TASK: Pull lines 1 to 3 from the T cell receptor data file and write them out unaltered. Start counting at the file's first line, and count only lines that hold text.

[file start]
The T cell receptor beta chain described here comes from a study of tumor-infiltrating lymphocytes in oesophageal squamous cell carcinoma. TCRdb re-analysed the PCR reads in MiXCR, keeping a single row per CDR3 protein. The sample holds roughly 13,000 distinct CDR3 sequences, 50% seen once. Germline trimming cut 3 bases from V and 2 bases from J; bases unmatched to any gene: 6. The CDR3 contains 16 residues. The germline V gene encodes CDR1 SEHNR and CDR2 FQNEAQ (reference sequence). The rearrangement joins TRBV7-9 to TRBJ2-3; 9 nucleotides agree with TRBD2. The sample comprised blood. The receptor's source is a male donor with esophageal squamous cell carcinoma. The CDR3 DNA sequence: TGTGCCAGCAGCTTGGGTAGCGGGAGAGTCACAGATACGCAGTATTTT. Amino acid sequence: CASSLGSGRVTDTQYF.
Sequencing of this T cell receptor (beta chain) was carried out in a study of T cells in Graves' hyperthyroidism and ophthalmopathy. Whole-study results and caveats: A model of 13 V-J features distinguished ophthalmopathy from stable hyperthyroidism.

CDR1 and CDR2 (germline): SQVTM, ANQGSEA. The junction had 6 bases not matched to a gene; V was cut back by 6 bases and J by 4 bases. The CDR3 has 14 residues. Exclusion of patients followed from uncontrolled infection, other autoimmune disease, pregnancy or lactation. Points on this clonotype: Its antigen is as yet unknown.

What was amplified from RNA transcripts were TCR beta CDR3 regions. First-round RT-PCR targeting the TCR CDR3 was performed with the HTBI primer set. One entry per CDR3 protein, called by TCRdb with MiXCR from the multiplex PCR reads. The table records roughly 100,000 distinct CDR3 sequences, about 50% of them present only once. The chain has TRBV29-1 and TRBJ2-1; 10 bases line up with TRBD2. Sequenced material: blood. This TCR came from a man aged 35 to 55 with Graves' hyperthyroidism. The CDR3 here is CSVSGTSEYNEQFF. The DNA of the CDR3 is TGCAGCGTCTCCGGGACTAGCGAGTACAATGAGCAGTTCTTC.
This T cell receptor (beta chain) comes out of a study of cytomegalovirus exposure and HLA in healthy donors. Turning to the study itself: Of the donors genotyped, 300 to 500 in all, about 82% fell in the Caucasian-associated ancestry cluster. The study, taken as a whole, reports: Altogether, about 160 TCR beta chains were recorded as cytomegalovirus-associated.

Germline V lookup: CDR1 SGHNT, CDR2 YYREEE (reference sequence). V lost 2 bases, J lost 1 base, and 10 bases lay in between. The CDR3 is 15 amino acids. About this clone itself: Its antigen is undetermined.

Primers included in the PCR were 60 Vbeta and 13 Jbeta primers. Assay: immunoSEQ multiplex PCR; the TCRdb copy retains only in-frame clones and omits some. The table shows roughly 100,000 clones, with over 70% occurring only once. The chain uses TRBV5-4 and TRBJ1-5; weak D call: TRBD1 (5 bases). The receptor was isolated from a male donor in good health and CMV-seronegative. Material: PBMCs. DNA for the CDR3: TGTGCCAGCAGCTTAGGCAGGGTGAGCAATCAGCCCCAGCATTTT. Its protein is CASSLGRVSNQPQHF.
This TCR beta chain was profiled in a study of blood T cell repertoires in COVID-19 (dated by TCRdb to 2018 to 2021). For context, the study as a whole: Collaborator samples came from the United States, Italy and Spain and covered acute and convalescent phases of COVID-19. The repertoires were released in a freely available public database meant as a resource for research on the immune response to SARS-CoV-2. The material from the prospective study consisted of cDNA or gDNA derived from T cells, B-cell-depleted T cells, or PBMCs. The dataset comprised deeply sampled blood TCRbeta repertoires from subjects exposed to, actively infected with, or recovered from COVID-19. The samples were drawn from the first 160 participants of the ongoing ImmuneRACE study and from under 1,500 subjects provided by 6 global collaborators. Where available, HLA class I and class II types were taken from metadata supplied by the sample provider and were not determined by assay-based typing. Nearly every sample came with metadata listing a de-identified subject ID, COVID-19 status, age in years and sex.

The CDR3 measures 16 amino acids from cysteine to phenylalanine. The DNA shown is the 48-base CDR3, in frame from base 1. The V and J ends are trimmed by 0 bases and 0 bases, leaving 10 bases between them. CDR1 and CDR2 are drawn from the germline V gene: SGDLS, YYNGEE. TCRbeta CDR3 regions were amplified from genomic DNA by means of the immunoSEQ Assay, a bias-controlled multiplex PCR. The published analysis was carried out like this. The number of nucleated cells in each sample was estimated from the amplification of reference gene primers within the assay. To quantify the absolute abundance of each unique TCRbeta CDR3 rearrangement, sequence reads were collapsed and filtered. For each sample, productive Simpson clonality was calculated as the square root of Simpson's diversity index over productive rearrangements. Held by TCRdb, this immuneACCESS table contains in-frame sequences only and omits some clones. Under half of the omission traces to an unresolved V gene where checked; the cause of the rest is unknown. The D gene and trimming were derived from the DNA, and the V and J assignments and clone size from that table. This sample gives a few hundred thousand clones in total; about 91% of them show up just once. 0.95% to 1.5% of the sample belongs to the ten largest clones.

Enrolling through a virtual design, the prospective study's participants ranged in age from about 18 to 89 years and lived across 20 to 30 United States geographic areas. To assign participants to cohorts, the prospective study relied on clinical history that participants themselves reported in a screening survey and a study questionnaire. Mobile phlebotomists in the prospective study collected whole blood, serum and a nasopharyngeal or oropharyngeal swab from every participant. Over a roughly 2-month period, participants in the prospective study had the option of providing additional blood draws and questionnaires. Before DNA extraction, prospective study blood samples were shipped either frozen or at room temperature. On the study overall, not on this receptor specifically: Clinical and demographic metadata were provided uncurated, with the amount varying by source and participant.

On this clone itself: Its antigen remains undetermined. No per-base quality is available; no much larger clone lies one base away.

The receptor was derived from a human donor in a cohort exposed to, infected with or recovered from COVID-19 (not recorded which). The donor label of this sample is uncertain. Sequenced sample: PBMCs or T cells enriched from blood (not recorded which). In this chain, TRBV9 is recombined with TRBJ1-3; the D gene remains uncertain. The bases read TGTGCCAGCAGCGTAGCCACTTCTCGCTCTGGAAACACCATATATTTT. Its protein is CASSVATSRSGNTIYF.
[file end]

The T cell receptor beta chain described here comes from a study of tumor-infiltrating lymphocytes in oesophageal squamous cell carcinoma. TCRdb re-analysed the PCR reads in MiXCR, keeping a single row per CDR3 protein. The sample holds roughly 13,000 distinct CDR3 sequences, 50% seen once. Germline trimming cut 3 bases from V and 2 bases from J; bases unmatched to any gene: 6. The CDR3 contains 16 residues. The germline V gene encodes CDR1 SEHNR and CDR2 FQNEAQ (reference sequence). The rearrangement joins TRBV7-9 to TRBJ2-3; 9 nucleotides agree with TRBD2. The sample comprised blood. The receptor's source is a male donor with esophageal squamous cell carcinoma. The CDR3 DNA sequence: TGTGCCAGCAGCTTGGGTAGCGGGAGAGTCACAGATACGCAGTATTTT. Amino acid sequence: CASSLGSGRVTDTQYF.
Sequencing of this T cell receptor (beta chain) was carried out in a study of T cells in Graves' hyperthyroidism and ophthalmopathy. Whole-study results and caveats: A model of 13 V-J features distinguished ophthalmopathy from stable hyperthyroidism.

CDR1 and CDR2 (germline): SQVTM, ANQGSEA. The junction had 6 bases not matched to a gene; V was cut back by 6 bases and J by 4 bases. The CDR3 has 14 residues. Exclusion of patients followed from uncontrolled infection, other autoimmune disease, pregnancy or lactation. Points on this clonotype: Its antigen is as yet unknown.